two roads diverged in a yellow wood...

IMG_2135 ...and I--I took the one less traveled by, and that has made all the difference." Robert Frost

I'd be lying if I told you that our decision to homeschool wasn't one of the hardest decisions my husband and I have made.

It all started three years ago when my sister began telling me about the things she read as she, herself, began looking into homeschooling as an alternative to NYC public schools.

The more I heard, the more it all seemed to made sense to me.  I would share some things with Bobby who would quickly let me know there was no way we were going to have weird homeschooled children.  I began checking out books from the library to read for myself.  With time, Bobby caved a bit and would let me read from these books at night to him.  As we read together, we found ourselves stopping and discussing and wanting what homeschooling offered for our own children.

I remember the defining moment for me well.  Sitting on my bed with the fall breeze drifting in, reading The Well-Adjusted Child: the Social Benefits of Homeschooling, when it hit: all of my questions had been answered, issues resolved.  It was everything I wanted for my children, for their curiosity to lead them to learning and for them to love it.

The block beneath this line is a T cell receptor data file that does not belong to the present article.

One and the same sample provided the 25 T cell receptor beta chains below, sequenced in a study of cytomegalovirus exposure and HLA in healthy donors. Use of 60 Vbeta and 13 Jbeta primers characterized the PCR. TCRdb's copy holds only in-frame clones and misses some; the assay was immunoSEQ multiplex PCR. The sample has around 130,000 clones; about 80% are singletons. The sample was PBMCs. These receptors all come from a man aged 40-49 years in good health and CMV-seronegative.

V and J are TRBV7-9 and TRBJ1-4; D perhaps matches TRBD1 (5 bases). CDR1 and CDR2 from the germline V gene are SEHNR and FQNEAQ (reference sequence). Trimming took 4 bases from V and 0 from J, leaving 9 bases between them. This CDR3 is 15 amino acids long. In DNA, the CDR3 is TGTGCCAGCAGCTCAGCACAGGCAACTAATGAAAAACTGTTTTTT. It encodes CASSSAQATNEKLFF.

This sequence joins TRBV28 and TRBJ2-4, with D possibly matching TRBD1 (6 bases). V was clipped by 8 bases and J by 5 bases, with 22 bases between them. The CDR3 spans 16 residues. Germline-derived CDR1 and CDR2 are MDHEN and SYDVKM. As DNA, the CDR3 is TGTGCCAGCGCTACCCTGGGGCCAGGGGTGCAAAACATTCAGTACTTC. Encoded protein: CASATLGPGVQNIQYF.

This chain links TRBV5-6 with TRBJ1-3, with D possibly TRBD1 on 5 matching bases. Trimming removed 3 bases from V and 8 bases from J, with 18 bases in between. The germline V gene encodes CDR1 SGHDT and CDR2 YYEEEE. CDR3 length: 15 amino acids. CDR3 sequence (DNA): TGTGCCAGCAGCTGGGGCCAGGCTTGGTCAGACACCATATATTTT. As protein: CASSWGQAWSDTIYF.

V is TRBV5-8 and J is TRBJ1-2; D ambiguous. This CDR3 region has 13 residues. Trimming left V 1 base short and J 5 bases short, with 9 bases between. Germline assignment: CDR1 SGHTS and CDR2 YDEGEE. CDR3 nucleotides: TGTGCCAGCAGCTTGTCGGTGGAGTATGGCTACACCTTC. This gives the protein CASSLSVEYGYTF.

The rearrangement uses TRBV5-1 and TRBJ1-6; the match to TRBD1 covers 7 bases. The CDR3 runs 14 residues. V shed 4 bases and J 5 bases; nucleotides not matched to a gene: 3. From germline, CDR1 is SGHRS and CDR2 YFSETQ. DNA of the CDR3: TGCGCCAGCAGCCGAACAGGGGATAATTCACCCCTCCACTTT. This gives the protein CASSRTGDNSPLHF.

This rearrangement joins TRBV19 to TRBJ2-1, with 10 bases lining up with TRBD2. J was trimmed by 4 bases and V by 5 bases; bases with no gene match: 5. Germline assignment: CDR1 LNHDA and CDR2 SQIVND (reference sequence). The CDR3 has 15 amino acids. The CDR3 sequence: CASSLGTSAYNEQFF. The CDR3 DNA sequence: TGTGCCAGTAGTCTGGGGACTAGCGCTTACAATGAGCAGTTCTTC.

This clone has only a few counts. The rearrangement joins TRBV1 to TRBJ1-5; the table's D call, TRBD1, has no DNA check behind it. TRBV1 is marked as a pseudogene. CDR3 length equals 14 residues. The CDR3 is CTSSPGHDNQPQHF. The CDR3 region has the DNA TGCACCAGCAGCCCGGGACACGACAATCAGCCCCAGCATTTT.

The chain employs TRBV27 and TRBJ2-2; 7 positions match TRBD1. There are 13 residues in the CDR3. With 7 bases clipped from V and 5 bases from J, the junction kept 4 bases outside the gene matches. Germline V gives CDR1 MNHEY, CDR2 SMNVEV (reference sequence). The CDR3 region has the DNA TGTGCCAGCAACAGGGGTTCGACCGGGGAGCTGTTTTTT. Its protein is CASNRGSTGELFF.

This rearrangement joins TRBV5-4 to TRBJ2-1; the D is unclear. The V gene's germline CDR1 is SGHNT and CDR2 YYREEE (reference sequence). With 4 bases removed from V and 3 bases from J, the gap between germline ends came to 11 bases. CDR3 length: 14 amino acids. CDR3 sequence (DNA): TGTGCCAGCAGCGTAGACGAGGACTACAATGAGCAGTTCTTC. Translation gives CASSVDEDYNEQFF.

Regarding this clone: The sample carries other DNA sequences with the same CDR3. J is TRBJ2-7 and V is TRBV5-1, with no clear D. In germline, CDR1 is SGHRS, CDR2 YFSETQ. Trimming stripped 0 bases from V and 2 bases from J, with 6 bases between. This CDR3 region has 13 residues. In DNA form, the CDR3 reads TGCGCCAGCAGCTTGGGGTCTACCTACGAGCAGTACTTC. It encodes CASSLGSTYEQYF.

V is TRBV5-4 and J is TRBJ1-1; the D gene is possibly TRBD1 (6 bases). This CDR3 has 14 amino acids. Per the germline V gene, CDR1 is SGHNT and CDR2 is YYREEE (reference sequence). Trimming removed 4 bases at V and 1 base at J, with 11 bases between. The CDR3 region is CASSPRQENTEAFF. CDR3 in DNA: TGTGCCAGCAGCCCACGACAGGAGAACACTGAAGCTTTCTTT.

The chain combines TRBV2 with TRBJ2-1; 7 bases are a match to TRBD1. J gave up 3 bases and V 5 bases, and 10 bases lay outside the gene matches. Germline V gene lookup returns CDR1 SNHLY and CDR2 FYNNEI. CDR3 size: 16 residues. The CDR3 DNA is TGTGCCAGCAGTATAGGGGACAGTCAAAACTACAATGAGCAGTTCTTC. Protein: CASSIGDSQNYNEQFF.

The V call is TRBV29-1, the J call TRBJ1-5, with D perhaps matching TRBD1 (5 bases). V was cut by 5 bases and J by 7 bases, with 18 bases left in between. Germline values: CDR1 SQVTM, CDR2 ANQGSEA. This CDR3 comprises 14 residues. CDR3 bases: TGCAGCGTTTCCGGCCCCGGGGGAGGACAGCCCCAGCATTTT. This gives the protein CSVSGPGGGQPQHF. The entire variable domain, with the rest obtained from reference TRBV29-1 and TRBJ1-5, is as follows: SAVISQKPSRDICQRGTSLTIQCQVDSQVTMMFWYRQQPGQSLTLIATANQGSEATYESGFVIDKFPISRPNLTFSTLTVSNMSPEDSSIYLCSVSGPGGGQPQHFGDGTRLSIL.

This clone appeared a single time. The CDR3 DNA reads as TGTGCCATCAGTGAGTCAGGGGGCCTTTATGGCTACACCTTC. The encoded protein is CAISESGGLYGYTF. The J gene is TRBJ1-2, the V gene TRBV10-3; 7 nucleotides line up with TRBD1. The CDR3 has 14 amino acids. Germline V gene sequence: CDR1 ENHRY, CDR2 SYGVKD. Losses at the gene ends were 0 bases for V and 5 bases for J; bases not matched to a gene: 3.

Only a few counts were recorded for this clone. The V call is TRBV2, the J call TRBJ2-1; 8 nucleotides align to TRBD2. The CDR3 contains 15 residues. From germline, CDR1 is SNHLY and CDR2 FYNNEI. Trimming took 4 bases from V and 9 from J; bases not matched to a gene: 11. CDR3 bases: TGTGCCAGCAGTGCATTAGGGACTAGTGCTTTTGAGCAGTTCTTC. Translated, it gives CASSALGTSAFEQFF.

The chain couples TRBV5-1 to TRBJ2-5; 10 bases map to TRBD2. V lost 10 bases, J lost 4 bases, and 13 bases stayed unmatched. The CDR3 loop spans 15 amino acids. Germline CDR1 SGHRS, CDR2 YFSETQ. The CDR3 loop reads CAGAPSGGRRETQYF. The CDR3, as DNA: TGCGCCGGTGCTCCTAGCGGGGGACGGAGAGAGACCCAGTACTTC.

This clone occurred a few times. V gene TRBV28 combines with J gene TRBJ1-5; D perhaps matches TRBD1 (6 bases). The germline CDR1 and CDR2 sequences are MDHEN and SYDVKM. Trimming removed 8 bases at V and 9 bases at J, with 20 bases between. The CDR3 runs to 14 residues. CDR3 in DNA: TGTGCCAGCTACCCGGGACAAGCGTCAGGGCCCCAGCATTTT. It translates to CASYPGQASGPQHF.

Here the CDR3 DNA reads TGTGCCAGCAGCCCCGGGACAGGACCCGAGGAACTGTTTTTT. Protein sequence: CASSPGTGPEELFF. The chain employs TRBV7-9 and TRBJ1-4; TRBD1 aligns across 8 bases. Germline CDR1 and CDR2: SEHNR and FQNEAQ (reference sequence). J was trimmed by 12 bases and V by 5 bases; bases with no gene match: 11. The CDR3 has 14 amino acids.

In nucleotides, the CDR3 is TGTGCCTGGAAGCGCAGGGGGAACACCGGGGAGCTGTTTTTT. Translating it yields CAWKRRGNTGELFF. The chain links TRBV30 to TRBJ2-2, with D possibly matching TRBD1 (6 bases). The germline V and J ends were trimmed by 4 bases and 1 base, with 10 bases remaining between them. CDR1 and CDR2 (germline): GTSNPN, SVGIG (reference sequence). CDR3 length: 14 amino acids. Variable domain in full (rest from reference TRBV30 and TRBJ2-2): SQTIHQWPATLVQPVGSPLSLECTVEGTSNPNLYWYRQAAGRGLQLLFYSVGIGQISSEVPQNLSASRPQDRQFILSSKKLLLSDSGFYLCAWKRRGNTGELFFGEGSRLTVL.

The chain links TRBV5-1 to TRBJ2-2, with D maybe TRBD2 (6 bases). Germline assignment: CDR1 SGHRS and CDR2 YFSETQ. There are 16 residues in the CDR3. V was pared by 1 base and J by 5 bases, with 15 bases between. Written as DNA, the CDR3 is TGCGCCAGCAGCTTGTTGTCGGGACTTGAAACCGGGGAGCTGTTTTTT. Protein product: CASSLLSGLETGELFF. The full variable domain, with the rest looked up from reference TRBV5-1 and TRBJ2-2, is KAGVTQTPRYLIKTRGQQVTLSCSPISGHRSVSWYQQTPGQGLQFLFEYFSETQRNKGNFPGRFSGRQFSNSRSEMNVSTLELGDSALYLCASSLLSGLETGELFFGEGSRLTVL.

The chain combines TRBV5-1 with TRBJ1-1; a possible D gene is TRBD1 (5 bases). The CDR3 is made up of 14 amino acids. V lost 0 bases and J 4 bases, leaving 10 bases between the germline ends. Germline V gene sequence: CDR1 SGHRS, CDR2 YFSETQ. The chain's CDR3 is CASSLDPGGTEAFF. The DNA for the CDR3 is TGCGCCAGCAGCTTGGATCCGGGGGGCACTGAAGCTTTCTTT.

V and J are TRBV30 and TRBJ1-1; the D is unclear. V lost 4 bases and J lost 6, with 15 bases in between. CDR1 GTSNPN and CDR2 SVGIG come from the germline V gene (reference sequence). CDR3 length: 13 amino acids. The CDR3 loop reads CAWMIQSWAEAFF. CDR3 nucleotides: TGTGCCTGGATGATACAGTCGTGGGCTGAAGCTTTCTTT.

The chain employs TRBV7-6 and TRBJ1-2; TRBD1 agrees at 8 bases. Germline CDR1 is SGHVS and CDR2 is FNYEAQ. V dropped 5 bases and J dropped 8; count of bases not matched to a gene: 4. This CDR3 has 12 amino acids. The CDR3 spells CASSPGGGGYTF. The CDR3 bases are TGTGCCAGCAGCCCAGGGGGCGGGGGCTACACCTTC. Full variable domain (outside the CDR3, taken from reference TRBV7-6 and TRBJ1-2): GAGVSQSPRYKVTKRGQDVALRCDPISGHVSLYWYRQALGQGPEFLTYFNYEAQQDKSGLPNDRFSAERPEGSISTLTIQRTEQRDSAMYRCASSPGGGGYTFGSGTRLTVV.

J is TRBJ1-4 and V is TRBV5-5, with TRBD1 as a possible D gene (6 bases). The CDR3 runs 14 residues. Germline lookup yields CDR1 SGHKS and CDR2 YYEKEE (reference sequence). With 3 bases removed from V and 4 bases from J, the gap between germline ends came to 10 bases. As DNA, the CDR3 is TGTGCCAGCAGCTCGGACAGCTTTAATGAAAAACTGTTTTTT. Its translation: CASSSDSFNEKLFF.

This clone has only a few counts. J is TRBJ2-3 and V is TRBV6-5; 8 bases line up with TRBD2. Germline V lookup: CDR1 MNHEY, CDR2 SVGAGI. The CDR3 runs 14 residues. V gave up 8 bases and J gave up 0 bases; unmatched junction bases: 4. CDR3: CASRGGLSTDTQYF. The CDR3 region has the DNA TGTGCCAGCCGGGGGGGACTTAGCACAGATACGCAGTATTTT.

For a while I held these feelings inside, secretly thrilled that some of the blogs I liked to follow like Soule Mama, Pioneer Woman, and others had something in common with little me: homeschooling.  These homeschooling moms have been my imaginary sources of strength for years as I prepared myself for the onslaught of disagreers.  And now, I can stand better on my own two feet as we begin this incredible journey together, trial and error along for the ride, finding the right approach for our family.

What I love about homeschooling:

  • The best part: the world can be my children's classroom.  They can learn math principles through baking, science through touching mother nature, and learning first hand through real life experiences.
  • The natural curiosity of a child can still be alive and growing into adolescence as we explore those things that interest them, instilling in them a life-long love of learning.
  • We can be heavily involved in our community to enjoy it, serve it, and make a real difference.
  • I can be a part of the beautiful process of childhood, discoveries, watching my child have an "aha" moment, and never missing a minute.

Life is new and yet, just like it has always been.  New friends, new experiences, and all within a hand's reach to Caroline.  Although my mind gets muddled sometimes standing on the other side of the "mainstream", it feels right to me.  And for Caroline?  She ran ahead of me at the local nature club, smiling as she passed me to join some girls in finding caterpillars to examine.

Ditto for her.


The books that helped us greatly:

  1. The Well-Trained Mind: A Guide to Classical Education at Home
  2. The Hurried Child: Growing Up Too Fast Too Soon
  3. How Children Fail (Classics in Child Development)
  4. How to Give Your Children a Real Education With or Without School
  5. The Well-Adjusted Child: the Social Benefits of Homeschooling
  6. The Underground History of American Education: A School Teacher's Intimate Investigation into the Problem of Modern Schooling

the sleepy time gal